DanceBlue to host 18th year of raising money ‘For the Kids’


Michael Clubb

Students participate in the hourly line dance during the 24-hour DanceBlue marathon on Sunday, March 6, 2022, at Memorial Coliseum in Lexington, Kentucky. Photo by Michael Clubb | Staff File Photo

Amy Oakley, Reporter

DanceBlue, a University of Kentucky student-run organization, raises money for the Golden Matrix Fund through year-long fundraising that concludes with a 24-hour no sitting, no sleeping dance marathon. DanceBlue 2023 is set to begin Saturday, March 25, and conclude Sunday, March 26.

Jennifer Mynear collaborated with the university to create DanceBlue over 18 years ago to honor and keep the legacy of her son, Jarrett Mynear. 

Jarrett Mynear was diagnosed with a rare form of bone cancer at two years old. By the time he was 13, his cancer had multiplied into six different types. 

Before his passing in 2002, he created a list of requests. One was to raise funds to improve the Pediatric Oncology Outpatient Clinic at Kentucky Children’s Hospital. 

“Jennifer Mynear wanted to keep Jarrett’s legacy alive and just be able to spread his journey of childhood cancer and just give a little bit of joy back to DanceBlue,” DanceBlue 2023 Overall Chair Grace Bush said. 

DanceBlue, entering its 18th year of fundraising, has accumulated over 19 million dollars since it began in 2006. The money raised through DanceBlue is donated to the Golden Matrix Fund, a fund established to support the current and future children in Kentucky Children’s Hospital Hematology/Oncology Clinic. 

Although DanceBlue works all year to fundraise, the main dance marathon event will take place at the end of March. The 24-hour no sitting, no sleeping marathon takes place in Memorial Coliseum and brings hundreds of participants throughout the day.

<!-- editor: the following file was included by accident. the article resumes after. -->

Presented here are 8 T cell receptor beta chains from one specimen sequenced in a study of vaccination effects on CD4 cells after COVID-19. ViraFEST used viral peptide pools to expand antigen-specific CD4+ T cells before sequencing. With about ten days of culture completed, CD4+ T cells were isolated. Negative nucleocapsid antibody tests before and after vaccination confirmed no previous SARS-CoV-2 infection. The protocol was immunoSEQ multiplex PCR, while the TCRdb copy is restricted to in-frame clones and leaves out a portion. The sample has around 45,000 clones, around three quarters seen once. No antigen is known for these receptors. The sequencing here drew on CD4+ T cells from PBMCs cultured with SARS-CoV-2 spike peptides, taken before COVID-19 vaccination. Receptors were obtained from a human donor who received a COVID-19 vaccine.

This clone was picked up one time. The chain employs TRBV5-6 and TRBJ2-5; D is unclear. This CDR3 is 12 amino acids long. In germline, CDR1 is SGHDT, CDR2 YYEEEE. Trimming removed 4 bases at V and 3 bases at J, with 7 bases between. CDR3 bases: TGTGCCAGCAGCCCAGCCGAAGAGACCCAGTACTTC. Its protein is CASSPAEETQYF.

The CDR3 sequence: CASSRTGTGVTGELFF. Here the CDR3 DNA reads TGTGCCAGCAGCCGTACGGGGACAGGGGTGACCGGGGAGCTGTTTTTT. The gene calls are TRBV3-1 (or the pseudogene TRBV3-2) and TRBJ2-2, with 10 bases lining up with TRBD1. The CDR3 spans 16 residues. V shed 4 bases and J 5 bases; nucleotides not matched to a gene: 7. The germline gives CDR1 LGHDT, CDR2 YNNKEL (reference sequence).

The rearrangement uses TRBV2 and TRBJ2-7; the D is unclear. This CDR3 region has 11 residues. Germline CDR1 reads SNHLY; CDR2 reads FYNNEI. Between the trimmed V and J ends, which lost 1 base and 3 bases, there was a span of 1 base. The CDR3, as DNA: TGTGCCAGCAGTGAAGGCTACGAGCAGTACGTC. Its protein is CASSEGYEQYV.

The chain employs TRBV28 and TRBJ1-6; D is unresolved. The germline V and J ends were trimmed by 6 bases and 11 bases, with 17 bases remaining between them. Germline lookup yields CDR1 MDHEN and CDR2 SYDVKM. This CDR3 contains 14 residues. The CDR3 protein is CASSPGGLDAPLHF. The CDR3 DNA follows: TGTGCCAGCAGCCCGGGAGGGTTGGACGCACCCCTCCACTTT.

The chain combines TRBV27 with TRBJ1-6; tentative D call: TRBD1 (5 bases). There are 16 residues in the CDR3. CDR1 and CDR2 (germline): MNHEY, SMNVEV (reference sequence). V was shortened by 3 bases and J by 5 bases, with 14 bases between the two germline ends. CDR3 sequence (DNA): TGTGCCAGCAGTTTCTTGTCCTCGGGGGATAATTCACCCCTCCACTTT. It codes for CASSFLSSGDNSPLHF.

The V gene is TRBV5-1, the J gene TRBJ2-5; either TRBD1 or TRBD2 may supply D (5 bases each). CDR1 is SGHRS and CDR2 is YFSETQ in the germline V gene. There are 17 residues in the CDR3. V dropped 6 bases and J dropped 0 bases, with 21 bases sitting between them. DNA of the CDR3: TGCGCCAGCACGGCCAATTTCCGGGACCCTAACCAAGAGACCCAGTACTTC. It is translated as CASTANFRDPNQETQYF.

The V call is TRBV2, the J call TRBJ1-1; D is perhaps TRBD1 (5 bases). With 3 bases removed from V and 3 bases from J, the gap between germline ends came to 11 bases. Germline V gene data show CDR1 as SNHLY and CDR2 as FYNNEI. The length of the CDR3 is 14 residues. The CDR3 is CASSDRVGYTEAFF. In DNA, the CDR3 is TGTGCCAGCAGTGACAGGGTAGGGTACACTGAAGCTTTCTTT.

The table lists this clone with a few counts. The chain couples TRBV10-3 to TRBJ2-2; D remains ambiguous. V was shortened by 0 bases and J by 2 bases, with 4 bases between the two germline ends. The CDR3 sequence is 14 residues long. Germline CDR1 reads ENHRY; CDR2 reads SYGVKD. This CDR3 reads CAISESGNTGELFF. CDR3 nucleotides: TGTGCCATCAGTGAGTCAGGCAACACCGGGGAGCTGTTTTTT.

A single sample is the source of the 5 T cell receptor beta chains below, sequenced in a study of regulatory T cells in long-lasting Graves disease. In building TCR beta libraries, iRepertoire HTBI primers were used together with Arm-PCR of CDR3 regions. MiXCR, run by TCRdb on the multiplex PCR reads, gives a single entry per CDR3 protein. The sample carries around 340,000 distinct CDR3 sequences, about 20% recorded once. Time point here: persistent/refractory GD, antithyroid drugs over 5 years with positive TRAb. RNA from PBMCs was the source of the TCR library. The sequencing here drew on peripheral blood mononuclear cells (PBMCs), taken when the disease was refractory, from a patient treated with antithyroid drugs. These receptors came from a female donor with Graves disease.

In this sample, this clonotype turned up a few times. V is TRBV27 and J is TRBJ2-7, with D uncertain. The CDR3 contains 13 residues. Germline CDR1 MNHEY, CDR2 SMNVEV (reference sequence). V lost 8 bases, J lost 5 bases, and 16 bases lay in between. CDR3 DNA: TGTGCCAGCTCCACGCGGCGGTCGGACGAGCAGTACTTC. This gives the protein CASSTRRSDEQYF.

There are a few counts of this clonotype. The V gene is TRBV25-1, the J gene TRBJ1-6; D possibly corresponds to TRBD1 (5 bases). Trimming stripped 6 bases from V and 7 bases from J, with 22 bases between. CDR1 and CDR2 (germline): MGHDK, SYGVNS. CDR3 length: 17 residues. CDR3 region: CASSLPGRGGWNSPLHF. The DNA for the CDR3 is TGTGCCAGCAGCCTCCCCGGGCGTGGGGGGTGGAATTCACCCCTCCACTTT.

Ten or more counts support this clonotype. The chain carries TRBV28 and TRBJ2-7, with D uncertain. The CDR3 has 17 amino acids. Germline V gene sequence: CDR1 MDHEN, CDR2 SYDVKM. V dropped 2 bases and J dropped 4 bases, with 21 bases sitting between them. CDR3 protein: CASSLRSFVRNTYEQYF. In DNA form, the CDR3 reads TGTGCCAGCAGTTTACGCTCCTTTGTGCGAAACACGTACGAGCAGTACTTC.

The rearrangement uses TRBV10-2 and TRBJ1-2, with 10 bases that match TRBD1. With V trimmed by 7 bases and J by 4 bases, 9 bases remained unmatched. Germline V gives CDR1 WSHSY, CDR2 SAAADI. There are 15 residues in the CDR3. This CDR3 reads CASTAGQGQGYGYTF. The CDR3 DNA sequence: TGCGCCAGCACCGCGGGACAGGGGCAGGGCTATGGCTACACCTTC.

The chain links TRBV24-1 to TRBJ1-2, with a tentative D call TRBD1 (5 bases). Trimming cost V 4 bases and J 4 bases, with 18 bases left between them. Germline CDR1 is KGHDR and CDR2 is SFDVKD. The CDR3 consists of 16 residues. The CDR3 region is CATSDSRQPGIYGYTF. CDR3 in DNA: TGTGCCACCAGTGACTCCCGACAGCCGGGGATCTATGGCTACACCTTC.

The marathon will be held in person this year, with media and spectators allowed to come at any time during those 24 hours. In order to dance in the marathon, participants must raise at least $400 before the marathon starts, according to Bush. 

“We have had engagement on all sides. Not in just fundraising and the dancers, but also engagement to our events like tabling events and our fundraisers. We are seeing some record breaking numbers this year that we are excited about,” Bush said. 

Between dancers, committee members and volunteers, Bush expects the floor capacity to be around 1,000 people. In Oct. 2022, 100 teams had already registered for the 2023 marathon. 

“The goal of DanceBlue is to expand it further than it ever has been before and to really create that memorable experience for everyone regardless if they’re a dancer, regardless if it’s a reporter, like whoever it might be who’s coming. We want them to see the impact,” Bush said. 

If students are interested in participating, they can become dancers, volunteers or donors for DanceBlue. More information can be found on the organization website,